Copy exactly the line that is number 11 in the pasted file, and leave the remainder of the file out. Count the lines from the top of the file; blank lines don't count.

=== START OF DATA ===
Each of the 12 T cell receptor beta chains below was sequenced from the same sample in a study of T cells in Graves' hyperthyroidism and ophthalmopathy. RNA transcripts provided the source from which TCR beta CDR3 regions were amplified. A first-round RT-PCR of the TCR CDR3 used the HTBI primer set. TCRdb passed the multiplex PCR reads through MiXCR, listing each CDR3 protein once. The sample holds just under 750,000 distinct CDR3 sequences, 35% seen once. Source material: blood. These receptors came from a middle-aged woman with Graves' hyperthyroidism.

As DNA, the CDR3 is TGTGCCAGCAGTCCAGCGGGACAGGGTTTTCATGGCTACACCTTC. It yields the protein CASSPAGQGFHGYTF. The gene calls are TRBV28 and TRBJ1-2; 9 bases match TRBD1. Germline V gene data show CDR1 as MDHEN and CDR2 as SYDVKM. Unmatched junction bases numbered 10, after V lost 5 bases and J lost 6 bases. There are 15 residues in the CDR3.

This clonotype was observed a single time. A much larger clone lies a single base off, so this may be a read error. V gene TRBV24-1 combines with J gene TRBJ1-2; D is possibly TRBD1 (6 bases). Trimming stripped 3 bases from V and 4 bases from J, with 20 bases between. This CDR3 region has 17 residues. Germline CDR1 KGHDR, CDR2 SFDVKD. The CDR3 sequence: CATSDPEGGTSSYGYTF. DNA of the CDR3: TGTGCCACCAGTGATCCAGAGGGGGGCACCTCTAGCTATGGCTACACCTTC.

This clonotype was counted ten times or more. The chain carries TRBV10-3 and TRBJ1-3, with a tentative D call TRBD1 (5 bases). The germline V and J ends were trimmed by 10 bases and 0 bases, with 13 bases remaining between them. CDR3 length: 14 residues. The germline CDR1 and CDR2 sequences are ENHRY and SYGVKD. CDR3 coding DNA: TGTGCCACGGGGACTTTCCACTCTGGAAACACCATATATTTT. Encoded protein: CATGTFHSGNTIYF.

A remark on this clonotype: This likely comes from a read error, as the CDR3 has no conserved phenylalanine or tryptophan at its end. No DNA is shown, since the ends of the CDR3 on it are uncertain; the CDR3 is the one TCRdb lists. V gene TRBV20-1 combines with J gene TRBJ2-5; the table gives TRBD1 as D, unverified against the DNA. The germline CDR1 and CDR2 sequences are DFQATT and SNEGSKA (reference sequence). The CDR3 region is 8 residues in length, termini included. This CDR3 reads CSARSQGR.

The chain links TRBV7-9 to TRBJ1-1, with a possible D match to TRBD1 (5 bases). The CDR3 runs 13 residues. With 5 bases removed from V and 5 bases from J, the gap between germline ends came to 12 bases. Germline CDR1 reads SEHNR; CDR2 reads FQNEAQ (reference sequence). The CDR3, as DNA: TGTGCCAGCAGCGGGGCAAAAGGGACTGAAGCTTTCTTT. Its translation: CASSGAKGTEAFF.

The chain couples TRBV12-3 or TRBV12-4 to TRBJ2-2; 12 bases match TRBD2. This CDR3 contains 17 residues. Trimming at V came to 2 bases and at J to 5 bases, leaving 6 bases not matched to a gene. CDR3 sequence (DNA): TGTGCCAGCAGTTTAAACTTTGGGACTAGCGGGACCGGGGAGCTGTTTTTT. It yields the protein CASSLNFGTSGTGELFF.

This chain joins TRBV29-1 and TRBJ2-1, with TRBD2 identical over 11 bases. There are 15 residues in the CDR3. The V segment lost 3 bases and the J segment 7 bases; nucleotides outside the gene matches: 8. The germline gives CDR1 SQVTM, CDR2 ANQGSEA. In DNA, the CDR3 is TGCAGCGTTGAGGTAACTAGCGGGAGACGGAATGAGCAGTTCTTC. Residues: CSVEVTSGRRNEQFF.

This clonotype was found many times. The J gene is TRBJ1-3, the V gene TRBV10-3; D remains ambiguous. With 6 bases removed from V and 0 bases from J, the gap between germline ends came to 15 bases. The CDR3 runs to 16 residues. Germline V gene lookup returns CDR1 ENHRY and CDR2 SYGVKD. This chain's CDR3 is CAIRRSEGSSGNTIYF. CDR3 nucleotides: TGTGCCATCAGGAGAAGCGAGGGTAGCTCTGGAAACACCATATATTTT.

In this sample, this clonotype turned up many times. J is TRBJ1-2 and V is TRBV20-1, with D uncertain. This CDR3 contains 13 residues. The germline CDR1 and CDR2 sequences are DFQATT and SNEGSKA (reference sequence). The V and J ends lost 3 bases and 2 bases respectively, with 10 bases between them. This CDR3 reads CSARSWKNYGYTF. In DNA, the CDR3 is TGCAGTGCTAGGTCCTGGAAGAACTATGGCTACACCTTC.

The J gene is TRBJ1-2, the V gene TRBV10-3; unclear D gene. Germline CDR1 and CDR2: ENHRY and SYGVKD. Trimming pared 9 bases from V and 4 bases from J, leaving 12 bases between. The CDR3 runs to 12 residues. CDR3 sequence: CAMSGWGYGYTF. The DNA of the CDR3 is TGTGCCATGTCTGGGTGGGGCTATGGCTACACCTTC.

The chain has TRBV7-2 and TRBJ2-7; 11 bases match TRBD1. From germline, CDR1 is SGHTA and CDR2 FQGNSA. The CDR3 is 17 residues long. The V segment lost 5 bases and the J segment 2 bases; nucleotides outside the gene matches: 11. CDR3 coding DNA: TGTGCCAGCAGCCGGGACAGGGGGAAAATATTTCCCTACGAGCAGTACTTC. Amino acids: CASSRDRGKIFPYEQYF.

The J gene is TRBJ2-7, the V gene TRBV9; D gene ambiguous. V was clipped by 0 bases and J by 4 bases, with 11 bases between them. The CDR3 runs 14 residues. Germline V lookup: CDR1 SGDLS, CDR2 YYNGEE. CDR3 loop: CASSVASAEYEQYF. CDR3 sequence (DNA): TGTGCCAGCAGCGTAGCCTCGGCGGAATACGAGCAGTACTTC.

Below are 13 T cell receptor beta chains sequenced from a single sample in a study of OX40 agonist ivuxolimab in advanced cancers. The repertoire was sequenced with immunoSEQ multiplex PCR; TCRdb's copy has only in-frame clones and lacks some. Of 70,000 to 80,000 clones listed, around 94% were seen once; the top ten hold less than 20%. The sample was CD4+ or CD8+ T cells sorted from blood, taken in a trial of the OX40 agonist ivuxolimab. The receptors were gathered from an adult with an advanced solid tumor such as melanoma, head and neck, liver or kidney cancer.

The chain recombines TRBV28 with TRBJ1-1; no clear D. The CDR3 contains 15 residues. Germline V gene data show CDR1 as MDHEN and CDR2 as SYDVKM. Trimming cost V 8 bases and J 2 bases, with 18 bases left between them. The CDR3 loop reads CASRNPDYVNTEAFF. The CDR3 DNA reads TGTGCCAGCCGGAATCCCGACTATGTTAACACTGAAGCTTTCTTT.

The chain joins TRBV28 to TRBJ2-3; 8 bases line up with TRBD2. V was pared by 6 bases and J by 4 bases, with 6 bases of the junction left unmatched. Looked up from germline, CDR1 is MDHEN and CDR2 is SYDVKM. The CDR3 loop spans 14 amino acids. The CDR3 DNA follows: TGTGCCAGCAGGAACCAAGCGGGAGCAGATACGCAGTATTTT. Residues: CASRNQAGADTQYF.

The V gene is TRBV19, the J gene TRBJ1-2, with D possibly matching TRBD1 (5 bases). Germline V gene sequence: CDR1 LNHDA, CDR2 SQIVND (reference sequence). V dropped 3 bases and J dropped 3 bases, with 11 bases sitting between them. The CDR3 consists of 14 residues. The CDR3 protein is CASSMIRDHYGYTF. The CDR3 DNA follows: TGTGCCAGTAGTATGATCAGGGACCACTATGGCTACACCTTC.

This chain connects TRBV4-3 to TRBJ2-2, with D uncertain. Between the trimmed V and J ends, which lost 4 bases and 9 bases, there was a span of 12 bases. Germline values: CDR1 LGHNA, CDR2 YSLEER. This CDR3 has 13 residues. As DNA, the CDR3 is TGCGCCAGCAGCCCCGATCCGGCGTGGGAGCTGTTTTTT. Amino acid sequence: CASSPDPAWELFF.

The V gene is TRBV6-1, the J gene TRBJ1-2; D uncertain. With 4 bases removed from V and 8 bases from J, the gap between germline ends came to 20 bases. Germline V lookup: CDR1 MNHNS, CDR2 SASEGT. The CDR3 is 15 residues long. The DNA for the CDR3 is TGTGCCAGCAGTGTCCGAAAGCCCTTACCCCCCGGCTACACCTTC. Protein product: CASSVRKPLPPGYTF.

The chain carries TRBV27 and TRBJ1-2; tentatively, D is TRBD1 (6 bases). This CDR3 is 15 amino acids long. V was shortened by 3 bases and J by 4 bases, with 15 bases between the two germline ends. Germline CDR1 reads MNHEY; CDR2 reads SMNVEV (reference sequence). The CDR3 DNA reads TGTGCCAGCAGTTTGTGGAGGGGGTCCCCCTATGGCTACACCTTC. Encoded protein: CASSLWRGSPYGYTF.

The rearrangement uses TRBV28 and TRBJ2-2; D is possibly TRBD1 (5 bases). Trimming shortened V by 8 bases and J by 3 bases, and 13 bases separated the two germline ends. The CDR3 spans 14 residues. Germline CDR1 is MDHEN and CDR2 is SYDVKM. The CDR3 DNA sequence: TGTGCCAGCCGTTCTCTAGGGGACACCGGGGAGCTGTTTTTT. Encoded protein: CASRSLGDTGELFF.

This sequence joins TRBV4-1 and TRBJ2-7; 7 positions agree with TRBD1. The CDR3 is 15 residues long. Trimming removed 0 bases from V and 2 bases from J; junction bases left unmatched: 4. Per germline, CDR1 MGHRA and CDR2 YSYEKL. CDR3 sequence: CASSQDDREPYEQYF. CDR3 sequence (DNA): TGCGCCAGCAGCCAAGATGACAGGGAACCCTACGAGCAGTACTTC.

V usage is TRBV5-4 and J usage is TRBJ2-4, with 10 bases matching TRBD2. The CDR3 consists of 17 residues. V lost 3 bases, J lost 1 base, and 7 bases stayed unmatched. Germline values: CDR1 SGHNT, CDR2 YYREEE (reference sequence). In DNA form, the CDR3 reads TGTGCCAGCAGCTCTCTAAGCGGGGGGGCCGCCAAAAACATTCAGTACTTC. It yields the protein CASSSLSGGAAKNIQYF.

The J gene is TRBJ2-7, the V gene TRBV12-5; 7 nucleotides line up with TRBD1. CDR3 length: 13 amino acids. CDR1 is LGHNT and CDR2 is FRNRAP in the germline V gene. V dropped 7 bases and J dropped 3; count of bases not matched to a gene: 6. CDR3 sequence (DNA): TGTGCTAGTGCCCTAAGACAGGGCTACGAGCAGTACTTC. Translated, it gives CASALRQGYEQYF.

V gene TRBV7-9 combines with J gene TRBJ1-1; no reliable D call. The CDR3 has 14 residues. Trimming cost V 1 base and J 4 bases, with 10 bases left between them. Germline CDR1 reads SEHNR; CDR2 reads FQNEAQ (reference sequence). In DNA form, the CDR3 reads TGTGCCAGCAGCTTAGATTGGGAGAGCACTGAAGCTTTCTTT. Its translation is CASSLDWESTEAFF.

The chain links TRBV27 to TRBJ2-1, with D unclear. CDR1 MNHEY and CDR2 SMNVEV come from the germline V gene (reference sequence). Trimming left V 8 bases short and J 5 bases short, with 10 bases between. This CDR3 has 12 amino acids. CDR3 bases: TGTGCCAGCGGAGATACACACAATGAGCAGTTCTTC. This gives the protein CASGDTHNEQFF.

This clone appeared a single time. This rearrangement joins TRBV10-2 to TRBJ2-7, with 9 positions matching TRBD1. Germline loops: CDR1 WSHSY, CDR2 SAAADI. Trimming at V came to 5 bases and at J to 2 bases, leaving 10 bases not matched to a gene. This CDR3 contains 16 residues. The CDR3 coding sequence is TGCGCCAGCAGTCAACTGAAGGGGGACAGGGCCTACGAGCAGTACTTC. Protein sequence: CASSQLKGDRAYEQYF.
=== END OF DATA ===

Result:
The J gene is TRBJ1-2, the V gene TRBV10-3; unclear D gene. Germline CDR1 and CDR2: ENHRY and SYGVKD. Trimming pared 9 bases from V and 4 bases from J, leaving 12 bases between. The CDR3 runs to 12 residues. CDR3 sequence: CAMSGWGYGYTF. The DNA of the CDR3 is TGTGCCATGTCTGGGTGGGGCTATGGCTACACCTTC.